The government has insisted that the offers from the private sector to run the Infracos must offer value for money.  They have said they will use the Public Sector Comparator (PSC) to compare the PPP offers with what would happen with a publicly run refurbishment.  It was a very close race.  LUL had to cut out certain improvements they originally wanted in order to get the PPP to work for the government.

Regardless of all this, much of what the passenger sees relates to what the operator does on a day to day basis.  Currently the LUL Opsco doesn’t do well.    There is no evidence to suggest that things will get better under the PPP system, or any other system for that matter.

Will things improve?

Probably not that much unless some other things happen as well as the PPP.    There is a considerable shortfall in the present performance of the operations management of London Underground.  Train operations statistics issued by LU show that only around 94% of scheduled train kilometres are operated, whereas a good system should be able to operate 99.75% of scheduled kilometres. 

There are those who suggest that LU management itself is happy to let things bumble along as they are.  They can blame their poor performance on the state of the infrastructure and rolling stock and accuse governments of having neglected them for too long.  In part, they are right but it is strange that the reliability of the 1967 Tube Stock on the Victoria Line has remained constant at around one failure per 6,500 kilometres of running since the early 1980s but the service performance has consistently declined.    This leads to the conclusion that, even if lots of new trains and new signalling systems are delivered to the Underground, it is still up to the Opsco to deliver the service and, on present evidence, they are not going to.  This means a lot of money will be wasted.   Of course, there will be some improvement in reliability but only if enough drivers are recruited and retained, supervision, discipline and attendance is improved and safety is managed properly instead of being used as an excuse for inertia.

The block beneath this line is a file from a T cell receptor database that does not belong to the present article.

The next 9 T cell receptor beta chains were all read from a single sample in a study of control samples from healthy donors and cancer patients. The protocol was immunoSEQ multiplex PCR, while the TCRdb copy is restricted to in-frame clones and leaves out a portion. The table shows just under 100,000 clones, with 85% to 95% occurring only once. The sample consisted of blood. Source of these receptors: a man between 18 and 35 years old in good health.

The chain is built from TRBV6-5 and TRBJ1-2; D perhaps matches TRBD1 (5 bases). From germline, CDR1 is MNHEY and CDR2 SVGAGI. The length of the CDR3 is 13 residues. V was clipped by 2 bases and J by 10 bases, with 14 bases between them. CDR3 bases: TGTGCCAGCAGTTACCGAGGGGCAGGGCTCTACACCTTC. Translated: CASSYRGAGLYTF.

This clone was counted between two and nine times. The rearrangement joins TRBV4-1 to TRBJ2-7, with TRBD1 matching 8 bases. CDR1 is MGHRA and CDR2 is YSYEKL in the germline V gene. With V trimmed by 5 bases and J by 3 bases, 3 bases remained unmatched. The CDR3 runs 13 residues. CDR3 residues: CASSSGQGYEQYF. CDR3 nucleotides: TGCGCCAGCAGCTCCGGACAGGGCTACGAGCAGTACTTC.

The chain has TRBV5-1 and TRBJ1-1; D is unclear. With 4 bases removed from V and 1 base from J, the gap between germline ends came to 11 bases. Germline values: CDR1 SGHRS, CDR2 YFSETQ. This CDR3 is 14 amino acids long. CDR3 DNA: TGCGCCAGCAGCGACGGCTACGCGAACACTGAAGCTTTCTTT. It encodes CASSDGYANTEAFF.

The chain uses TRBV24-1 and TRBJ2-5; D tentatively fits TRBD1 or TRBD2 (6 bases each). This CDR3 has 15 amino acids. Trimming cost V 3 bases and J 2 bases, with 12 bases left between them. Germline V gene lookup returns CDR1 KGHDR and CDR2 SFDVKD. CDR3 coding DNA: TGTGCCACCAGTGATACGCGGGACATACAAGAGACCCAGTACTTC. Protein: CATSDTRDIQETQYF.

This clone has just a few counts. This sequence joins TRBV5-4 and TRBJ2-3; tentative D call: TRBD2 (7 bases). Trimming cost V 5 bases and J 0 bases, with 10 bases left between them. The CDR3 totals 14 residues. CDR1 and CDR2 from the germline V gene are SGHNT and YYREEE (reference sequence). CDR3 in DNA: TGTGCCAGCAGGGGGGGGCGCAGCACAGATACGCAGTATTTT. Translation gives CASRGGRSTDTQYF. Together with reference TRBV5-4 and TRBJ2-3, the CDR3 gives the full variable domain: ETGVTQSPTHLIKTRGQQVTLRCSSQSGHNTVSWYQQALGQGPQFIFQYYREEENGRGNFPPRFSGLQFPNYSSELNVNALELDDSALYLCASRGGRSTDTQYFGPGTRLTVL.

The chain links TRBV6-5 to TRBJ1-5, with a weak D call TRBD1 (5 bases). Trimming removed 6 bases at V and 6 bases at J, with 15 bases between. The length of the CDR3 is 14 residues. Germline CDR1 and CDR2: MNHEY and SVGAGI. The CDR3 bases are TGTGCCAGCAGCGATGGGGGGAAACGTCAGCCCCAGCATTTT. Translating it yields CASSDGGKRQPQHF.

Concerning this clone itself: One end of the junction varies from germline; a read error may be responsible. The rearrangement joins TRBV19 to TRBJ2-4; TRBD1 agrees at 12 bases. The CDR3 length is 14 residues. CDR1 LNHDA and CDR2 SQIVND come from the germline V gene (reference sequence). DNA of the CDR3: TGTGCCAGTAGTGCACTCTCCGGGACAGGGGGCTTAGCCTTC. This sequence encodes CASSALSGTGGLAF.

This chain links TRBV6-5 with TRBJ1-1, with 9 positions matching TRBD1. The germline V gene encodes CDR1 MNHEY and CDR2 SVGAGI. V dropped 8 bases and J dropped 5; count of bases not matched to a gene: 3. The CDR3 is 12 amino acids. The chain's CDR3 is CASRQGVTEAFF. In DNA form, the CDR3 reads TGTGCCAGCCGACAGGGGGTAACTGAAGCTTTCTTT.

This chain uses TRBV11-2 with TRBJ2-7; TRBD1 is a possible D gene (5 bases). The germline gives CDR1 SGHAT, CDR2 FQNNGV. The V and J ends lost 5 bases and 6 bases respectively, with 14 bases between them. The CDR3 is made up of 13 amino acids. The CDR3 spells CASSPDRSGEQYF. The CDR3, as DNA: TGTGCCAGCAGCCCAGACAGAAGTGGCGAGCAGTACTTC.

Will safety be affected?

In spite of the scare mongering by those against the PPP, there is no reason to believe that safety will get worse as a result of the PPP.  LU itself, the Opsco, will still be responsible for the safety case.  It will have the power to require that things are done properly by the Infracos and indeed, it will be in breach of the law if it does not.  With the right level of audit by HMRI (Her Majesty’s Railway Inspectorate), safety should improve.  This doesn't mean shutting down the railway every time there is a minor accident like the Chancery Lane derailment of 25 January 2003.

Will there be less overcrowding?

The PPP will not reduce overcrowding by very much.  In the case of the Victoria Line, where passenger numbers are already 40% over the design level, the 10% improvement offered by the PPP is not going to absorb much.  Some lines may see some reduction in overcrowding but substantial improvements will not come as a result of the PPP.

To reduce overcrowding, more lines need to be built.  You wouldn’t see these for 7 years minimum, even if the government was planning on providing the money for them, and there’re not.  Of course, another option for reducing overcrowding is to increase fares.  Although passengers complain about high fares now, they still pay them.  It was proved in the mid-1980s that if fares are lowered, more people travel and overcrowding gets worse.  If fares were increased, the number of passengers would fall and there would be less overcrowding - for a time anyway.

However, this doesn’t really solve the problem, since the congestion overflow would just move onto the roads. What is needed is an increase in capacity - more lines - now.

Will there be value for money?

The main reason for the introduction of the PPP scheme is to try to get an improvement in the way London Underground is maintained and upgraded.  There are almost as many opinions about whether the PPP represents value for money as there are passengers on an Underground train.  In reality, the arguments are close and now, after all the money which has been spent on preparing for it, the PPP may be the best that can be got under the restrictions which prevail in the UK.  Most of these restrictions are due to the UK Treasury and the way it manages public expenditure.